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Sticking to basics, local students learn lacrosse


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Blake Shaffer, a White Creek Lutheran School eighth-grader, took a moment from his lacrosse practice at Donner Park on Tuesday to talk about the sport he loves.

“Give a boy a stick, pads and a ball, and how much more fun could you have?” Shaffer said.

The sentiment was shared by about 20 boys who were going through drills with the Columbus Lacrosse Club’s seventh/eighth-grade traveling team, which will play its first season in the Indiana Youth Lacrosse Association starting April 3.

Before this season, the local lacrosse club concentrated on “in-house” play to build interest and a program. With the launch of the seventh/eighth-grade traveling team, the hope is that a high school club team can be formed as the current boys in the program get older.

Andrew Jerman, a local industrial distributor whose son Whitman is a member of the seventh/eighth-grade team, got “about six or seven” kids together four years ago to start the program. Now the Columbus Lacrosse Club has about 40 kids from third through ninth grade who participate.

“All these kids have bought into the idea that they will play high school lacrosse,” Jerman said. “This travel team puts us on the map and reaffirms what I have been doing the last four years.”

Jerman said the club started because his brother, Bryan Jerman, gave Whitman a lacrosse stick when he was 6 years old. Whitman had no place to use it in Columbus.

“It’s not something that everyone does,” said Whitman Jerman, who is an eighth-grader at Northside. “I can say I play lacrosse.”

Shaffer played basketball at White Creek, but despite his longish-build, he said he doesn’t want to pursue basketball in high school. Lacrosse is his sport.

“Basketball is just not his love,” said his mom, Mary Shaffer. “He has found something to connect with, and he instantly loved lacrosse. It’s a great sport. There is plenty of exercise, and you are running constantly.”

For those unfamiliar with the sport, lacrosse has evolved from the game played by native Americans using a small rubber ball and a long-shafted stick with a “pocket.” Ten players try to advance the ball and score by throwing the ball into the opponent’s net, similar to soccer or ice hockey. Each team puts 10 players on the field.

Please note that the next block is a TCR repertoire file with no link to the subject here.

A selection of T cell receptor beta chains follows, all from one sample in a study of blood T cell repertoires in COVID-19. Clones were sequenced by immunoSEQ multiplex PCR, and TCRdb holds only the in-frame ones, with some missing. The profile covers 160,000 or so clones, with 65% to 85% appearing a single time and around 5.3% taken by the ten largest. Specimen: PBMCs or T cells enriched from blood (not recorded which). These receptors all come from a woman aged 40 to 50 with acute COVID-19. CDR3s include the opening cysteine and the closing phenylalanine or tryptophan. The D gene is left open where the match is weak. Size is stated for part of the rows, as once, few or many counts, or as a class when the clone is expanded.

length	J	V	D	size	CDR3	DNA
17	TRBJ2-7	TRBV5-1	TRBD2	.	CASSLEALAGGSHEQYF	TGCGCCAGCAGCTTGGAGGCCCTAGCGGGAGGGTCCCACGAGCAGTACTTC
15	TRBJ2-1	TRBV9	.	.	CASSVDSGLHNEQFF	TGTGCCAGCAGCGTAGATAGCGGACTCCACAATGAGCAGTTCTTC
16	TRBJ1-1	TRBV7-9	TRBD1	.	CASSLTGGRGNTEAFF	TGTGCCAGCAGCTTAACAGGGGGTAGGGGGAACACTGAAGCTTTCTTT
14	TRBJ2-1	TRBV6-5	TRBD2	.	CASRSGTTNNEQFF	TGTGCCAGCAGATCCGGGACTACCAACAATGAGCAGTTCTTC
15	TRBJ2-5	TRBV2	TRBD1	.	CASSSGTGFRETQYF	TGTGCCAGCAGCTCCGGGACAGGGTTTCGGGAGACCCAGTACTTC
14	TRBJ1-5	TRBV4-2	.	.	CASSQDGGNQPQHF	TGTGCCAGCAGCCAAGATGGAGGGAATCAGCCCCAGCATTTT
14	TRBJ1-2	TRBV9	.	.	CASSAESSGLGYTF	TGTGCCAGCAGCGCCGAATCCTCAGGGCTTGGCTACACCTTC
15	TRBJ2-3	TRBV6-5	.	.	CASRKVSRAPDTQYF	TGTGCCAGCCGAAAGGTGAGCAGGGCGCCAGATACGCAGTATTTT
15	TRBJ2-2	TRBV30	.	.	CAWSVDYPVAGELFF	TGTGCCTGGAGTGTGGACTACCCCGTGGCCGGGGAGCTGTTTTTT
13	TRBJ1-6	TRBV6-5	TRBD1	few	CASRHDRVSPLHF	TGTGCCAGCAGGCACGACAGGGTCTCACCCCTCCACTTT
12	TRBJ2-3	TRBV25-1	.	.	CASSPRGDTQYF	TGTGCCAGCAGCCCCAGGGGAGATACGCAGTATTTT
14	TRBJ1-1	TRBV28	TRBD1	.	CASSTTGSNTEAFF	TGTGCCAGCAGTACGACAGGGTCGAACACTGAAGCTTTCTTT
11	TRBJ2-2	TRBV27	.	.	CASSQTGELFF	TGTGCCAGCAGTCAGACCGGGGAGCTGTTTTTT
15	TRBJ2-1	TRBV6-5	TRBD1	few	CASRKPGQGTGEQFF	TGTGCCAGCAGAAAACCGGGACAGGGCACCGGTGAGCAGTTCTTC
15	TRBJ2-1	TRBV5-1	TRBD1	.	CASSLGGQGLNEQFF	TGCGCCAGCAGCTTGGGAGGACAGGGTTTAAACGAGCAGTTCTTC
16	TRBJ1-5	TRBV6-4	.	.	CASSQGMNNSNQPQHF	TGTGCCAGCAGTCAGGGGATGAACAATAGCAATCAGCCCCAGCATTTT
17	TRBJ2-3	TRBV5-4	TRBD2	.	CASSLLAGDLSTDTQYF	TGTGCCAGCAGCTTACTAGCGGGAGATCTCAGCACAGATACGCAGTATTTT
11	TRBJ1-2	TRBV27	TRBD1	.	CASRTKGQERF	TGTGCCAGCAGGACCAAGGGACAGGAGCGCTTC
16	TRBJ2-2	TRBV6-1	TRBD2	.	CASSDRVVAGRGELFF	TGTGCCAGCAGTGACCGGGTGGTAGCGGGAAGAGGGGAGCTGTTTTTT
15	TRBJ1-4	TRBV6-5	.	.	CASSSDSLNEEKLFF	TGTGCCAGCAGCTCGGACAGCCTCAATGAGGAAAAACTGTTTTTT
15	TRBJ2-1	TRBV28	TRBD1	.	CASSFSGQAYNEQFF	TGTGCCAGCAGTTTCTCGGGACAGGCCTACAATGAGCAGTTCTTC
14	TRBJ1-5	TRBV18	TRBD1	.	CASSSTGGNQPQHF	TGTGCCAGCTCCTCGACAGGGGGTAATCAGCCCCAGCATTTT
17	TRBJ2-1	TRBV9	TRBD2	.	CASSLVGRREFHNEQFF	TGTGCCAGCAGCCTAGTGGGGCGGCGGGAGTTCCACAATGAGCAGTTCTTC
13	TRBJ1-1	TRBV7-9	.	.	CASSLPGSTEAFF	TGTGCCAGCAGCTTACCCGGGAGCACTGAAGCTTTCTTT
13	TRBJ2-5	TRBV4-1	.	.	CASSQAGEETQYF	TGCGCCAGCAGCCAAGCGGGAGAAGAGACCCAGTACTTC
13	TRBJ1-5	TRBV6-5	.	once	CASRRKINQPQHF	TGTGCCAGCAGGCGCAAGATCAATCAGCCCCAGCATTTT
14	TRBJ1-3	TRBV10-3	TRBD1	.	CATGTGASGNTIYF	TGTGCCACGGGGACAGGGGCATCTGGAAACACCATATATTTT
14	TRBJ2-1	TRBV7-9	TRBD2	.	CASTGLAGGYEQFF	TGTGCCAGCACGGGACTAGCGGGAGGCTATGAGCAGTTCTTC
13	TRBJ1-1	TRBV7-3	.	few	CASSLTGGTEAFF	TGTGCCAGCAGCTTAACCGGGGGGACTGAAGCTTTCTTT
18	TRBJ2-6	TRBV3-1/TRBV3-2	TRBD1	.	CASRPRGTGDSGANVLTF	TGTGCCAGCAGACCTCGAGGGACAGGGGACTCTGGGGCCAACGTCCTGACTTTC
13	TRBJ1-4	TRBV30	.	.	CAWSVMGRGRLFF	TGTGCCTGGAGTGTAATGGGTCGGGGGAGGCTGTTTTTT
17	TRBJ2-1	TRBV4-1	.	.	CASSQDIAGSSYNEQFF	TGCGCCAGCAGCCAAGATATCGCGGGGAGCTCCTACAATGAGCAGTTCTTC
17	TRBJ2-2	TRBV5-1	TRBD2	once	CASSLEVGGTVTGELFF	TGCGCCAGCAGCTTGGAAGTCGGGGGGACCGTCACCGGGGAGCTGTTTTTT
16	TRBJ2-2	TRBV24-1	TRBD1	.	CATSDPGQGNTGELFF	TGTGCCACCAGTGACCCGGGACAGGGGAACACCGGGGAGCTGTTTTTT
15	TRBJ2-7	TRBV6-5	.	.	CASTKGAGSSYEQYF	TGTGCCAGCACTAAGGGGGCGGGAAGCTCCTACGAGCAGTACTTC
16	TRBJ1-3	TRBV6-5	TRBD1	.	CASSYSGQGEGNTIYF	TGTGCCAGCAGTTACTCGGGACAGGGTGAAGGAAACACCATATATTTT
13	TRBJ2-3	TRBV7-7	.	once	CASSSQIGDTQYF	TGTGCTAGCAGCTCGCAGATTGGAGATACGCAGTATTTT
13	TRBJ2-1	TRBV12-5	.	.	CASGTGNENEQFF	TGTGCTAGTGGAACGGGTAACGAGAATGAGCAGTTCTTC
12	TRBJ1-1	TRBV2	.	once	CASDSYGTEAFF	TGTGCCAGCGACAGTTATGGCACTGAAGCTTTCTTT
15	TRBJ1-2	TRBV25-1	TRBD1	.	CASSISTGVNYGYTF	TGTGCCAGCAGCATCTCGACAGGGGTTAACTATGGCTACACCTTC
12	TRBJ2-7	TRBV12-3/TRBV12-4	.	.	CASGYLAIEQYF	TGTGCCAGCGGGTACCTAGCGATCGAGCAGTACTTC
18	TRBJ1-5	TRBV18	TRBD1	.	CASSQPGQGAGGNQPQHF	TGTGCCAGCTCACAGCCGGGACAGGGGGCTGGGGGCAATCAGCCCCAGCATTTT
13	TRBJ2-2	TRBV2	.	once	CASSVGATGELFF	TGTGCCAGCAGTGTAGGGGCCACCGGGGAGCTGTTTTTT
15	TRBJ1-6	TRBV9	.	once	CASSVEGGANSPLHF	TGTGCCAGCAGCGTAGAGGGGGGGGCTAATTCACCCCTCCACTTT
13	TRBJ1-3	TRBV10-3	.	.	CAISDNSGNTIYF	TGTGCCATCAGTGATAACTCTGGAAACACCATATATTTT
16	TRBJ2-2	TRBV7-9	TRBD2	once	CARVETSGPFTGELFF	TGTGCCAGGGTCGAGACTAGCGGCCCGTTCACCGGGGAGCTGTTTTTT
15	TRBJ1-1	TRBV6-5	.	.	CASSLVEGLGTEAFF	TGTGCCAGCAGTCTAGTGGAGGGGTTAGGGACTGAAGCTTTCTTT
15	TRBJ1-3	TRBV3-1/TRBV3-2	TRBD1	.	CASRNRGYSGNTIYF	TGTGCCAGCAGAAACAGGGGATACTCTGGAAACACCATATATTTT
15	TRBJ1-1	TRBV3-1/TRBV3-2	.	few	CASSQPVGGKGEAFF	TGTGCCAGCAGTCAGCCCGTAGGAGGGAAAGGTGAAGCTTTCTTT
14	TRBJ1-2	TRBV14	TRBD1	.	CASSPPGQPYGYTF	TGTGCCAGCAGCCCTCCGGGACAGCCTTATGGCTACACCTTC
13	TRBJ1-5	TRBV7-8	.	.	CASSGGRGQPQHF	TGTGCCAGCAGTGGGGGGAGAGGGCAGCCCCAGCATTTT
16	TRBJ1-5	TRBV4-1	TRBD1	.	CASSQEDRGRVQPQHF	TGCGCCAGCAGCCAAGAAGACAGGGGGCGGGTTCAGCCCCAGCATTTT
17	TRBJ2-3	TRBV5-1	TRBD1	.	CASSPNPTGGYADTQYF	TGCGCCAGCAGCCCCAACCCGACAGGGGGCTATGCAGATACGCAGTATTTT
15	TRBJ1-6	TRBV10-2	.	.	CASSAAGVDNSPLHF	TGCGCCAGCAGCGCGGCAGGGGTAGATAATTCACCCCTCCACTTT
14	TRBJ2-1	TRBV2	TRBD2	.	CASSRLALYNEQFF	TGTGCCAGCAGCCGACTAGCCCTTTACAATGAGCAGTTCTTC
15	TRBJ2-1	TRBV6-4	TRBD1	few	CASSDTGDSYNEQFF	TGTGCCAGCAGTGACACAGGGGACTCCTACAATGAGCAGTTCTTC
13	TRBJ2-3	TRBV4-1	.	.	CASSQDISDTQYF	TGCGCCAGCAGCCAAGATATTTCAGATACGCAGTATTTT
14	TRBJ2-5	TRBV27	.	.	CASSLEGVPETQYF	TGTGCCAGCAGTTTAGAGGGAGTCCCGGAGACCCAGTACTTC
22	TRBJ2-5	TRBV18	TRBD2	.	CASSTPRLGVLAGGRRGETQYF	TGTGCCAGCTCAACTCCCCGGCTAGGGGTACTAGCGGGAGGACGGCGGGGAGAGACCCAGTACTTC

Andrew Jerman has coached most of the players in the club, but has taken a step back this year after recruiting Blake Manuel, a teacher at Central Middle School, to coach the traveling team. Manuel, an Indiana University graduate from Zionsville, has lived in Columbus for a year.

Manuel played on the lacrosse club team at IU and played and coached youth lacrosse in Zionsville.

“Lacrosse is a mixture of a lot of different sports,” Manuel said. “It’s physical to a certain degree like football, and there is a lot of running like soccer.

“And there are different roles for all different sizes of players. You’ve got your big, strong enforcer and the small, quick guy who can squeeze past the big defenders. I would say that it’s most like hockey.”

Although the Columbus team will be in its first season, Manuel expects some success.

“From a competitive standpoint, we scheduled ‘B’ teams and new programs,” he said. “We’re not the only start-up program. But our focus will be on basics and fundamentals. We’re trying to build a program.”

Andrew Jerman looked out at the players practicing and noted that any seventh- or eighth-grader in the area can still try out for the team.

“Half or more of these kids have played three or four years, and they understand the concepts,” Andrew Jerman said. “But the other half have played two weeks. I think what we do see is that these kids can take direction.”

On the field, the players struggled to catch the ball in the “pocket,” and some had a hard time getting on speed on their throws.

“It’s about stick-eye coordination,” Andrew Jerman said. “It’s about being able to understand the concept of catching and throwing. It takes a certain technique.”

The Columbus Lacrosse Club will host a “Try Lacrosse” event from 5:30 p.m. to 7 p.m. March 26 at the Central Middle School football field. The event will be moved into the gym in case of bad weather.

Students from third to 12th grades and their parents are encouraged to give the sport a try.

House League registration will be from 5:30 p.m. to 7 p.m. April 2 at Central Middle School. The cost is $50 per season for the spring season. The House League season begins April 9. Students from third to 12th grade can participate. A house league high school team will be formed if there are enough participants.

Spots on the seventh/eighth-grade traveling team still are available.

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